One of the challenges with this increase is that Auckland Council are on the hook for half of it. But given lockdowns were outside of Auckland Council’s control, it feels like the government should be contributing a larger amount. But that seems unlikely to happen, with the Herald reporting.
Transport Minister Michael Wood appeared to dash any hope Central Government would come riding to the rescue of budget-constrained Auckland Council, by picking up a larger share of the project’s $1 billion cost blowout, announced this morning. Meanwhile, National warned that the CRL blowout is a taste of the cost increases to come if Auckland light rail gets the green light.
Wood reminded the Council that City Rail Link is a 50-50 partnership with Auckland Council, when asked about who would fund the latest $1 billion cost blowout on the project.
“That is just a point of fact: it’s a partnership that is 50-50 in terms of governance, in terms of costs,” Wood said.
I’m sure that over the coming days and weeks we’ll hear from some naysayers that we need to stop the project, maybe quoting the sunk cost fallacy. But the reality is, the tunnels are already built with tracks and other rail systems already being installed. Sure there’s still a lot to do but it would be short sighted to stop such a massively transformational project now. It will also be interesting to any of those people also called for the stopping of projects like Otaki to North of Levin, which nearly doubled in cost two years ago and has apparently blown out again.
Personally, I’m far more concerned about the delay to the completion time as that means actual delays to the transformative benefits the CRL will provide. CRL say it will now take about a year longer but there’s also an additional caveat to that too.
As part of the request, CRL Ltd has also provided the Sponsors with a revised completion date, with construction of the stations and supporting rail infrastructure now expected to be completed by the Link Alliance by November 2025.
Following the end of the construction programme, CRL Ltd will hand over the completed infrastructure to KiwiRail and Auckland Transport, who will then carry out the additional work required to open the CRL to its first passengers.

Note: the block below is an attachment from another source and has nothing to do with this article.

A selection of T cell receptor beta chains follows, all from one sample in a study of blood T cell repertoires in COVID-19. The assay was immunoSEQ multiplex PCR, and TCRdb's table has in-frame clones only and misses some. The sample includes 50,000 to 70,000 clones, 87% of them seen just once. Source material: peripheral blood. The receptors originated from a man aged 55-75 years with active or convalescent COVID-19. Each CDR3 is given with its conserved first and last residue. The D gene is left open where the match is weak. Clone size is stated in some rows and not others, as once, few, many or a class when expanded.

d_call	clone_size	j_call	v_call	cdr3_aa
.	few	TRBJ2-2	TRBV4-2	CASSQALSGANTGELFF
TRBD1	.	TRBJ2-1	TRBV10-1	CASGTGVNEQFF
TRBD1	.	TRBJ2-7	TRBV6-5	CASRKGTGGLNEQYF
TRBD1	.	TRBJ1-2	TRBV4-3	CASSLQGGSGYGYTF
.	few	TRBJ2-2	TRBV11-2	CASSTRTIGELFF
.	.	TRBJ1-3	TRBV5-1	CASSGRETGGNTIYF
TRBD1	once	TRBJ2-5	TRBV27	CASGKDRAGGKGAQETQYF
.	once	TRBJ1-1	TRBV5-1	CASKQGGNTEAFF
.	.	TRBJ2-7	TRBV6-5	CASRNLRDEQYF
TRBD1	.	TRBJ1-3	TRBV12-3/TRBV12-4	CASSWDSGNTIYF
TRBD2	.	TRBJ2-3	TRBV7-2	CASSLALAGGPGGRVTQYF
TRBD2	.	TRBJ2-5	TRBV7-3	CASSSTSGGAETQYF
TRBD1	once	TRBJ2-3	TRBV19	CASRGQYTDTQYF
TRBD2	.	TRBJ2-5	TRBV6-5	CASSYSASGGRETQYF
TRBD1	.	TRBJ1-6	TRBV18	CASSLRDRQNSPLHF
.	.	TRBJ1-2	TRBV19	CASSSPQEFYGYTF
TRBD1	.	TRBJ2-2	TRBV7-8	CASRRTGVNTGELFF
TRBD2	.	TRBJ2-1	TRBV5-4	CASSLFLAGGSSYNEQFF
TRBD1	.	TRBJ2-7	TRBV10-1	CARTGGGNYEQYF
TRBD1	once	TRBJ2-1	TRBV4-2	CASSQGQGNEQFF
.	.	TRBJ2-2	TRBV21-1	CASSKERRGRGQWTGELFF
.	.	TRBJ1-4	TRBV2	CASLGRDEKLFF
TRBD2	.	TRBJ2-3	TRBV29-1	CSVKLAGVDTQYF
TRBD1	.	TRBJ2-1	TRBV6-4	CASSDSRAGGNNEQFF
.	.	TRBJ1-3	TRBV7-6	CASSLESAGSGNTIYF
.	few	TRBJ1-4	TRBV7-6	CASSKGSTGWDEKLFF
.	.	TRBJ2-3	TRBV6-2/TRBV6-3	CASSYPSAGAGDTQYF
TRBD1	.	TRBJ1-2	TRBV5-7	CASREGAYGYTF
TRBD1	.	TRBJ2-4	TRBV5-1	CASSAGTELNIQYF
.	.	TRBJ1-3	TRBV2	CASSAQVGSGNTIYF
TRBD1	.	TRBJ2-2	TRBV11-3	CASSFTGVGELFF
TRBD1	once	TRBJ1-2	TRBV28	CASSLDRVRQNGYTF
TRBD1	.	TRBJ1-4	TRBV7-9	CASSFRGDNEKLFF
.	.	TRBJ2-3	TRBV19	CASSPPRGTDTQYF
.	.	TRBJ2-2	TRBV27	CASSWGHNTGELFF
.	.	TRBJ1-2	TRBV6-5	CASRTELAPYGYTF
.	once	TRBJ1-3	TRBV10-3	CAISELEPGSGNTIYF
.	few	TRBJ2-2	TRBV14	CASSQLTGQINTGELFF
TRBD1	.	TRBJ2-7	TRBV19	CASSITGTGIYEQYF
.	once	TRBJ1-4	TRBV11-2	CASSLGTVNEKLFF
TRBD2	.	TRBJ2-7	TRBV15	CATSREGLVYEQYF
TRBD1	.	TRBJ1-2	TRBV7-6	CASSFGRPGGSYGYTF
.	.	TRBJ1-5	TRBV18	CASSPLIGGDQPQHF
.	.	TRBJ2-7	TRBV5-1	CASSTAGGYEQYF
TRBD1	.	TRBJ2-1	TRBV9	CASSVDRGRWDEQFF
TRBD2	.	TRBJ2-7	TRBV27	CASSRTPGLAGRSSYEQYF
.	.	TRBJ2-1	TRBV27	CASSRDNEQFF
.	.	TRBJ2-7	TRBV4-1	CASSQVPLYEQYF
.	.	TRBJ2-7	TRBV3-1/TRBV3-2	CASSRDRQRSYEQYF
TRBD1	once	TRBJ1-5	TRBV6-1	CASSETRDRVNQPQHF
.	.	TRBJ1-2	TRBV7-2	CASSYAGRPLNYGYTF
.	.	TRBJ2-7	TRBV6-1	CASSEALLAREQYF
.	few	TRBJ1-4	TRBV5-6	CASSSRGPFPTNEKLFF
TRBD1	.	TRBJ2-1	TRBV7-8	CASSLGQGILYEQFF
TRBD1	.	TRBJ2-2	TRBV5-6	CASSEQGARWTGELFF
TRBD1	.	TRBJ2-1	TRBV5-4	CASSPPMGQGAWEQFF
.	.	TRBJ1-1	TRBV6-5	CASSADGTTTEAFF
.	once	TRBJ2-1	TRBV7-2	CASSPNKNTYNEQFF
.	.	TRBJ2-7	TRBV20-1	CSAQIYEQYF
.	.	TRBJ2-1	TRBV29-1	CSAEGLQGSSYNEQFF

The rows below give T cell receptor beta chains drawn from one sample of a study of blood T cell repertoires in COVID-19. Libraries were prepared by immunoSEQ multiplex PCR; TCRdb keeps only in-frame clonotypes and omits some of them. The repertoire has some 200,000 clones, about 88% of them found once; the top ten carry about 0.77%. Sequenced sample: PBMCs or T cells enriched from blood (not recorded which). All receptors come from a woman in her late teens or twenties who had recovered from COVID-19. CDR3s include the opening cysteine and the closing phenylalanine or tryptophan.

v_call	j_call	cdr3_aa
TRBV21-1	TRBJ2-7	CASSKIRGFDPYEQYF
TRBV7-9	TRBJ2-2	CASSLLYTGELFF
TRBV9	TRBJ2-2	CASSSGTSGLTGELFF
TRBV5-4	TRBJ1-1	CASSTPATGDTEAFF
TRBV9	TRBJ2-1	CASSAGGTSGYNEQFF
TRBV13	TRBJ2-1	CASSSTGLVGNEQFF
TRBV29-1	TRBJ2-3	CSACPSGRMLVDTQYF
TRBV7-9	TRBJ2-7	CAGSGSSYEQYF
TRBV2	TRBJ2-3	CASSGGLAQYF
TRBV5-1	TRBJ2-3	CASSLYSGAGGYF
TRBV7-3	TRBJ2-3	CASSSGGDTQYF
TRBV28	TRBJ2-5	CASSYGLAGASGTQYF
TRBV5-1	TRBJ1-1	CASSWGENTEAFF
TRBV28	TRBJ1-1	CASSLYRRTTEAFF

Firstly, on CRL’s delayed completion, it seems this is mostly to do with the commissioning and testing phase, with them saying this to neighbours of the Te Waihorotiu station.
A large portion of the additional projected time is for underground testing and commissioning, that follows completion of civil construction. Surface level streetscape works are independent from these underground works.
Crucially, that completion date is only when the construction is completed and the project is handed over to Kiwirail and Auckland Transport. This image, from a presentation to the Council’s Transport and Infrastructure Committee back in December, highlights some of the steps those organisations need to do.
That seems like quite a bit to do so it wouldn’t surprise me if we don’t see trains carrying passengers till late 2026.
Kiwirail Track Upgrades
Kiwrail are currently upgrading the foundations and drainage under the tracks across the network through a series of rail network closures – the first section from Newmarket to Otahuhu is due for completion this week with services returning and the Eastern Line closed from next week. A large part of the justification for the very disruptive closures has been so that Kiwirail can get the works completed in time for the opening of the CRL.
With the CRL now opening a year or more later than previously planned, I wonder if this means they could take a less disruptive approach to the remaining sections of line?
Given the cost and timeframe increases for the CRL, this should put even more focus on the Light Rail project. It seems extremely unlikely they’ll be able to stick to the $14.6 billion previously suggested, and with building a tunnel about three times as long, it’s hard to see it not taking till 2035 or later till we actually see services running. That should give officials pause for thought given that based on overseas light rail projects, we should be able to get a surface solution from the city to at least as far as Mt Roskill or Onehunga built in 3-4 years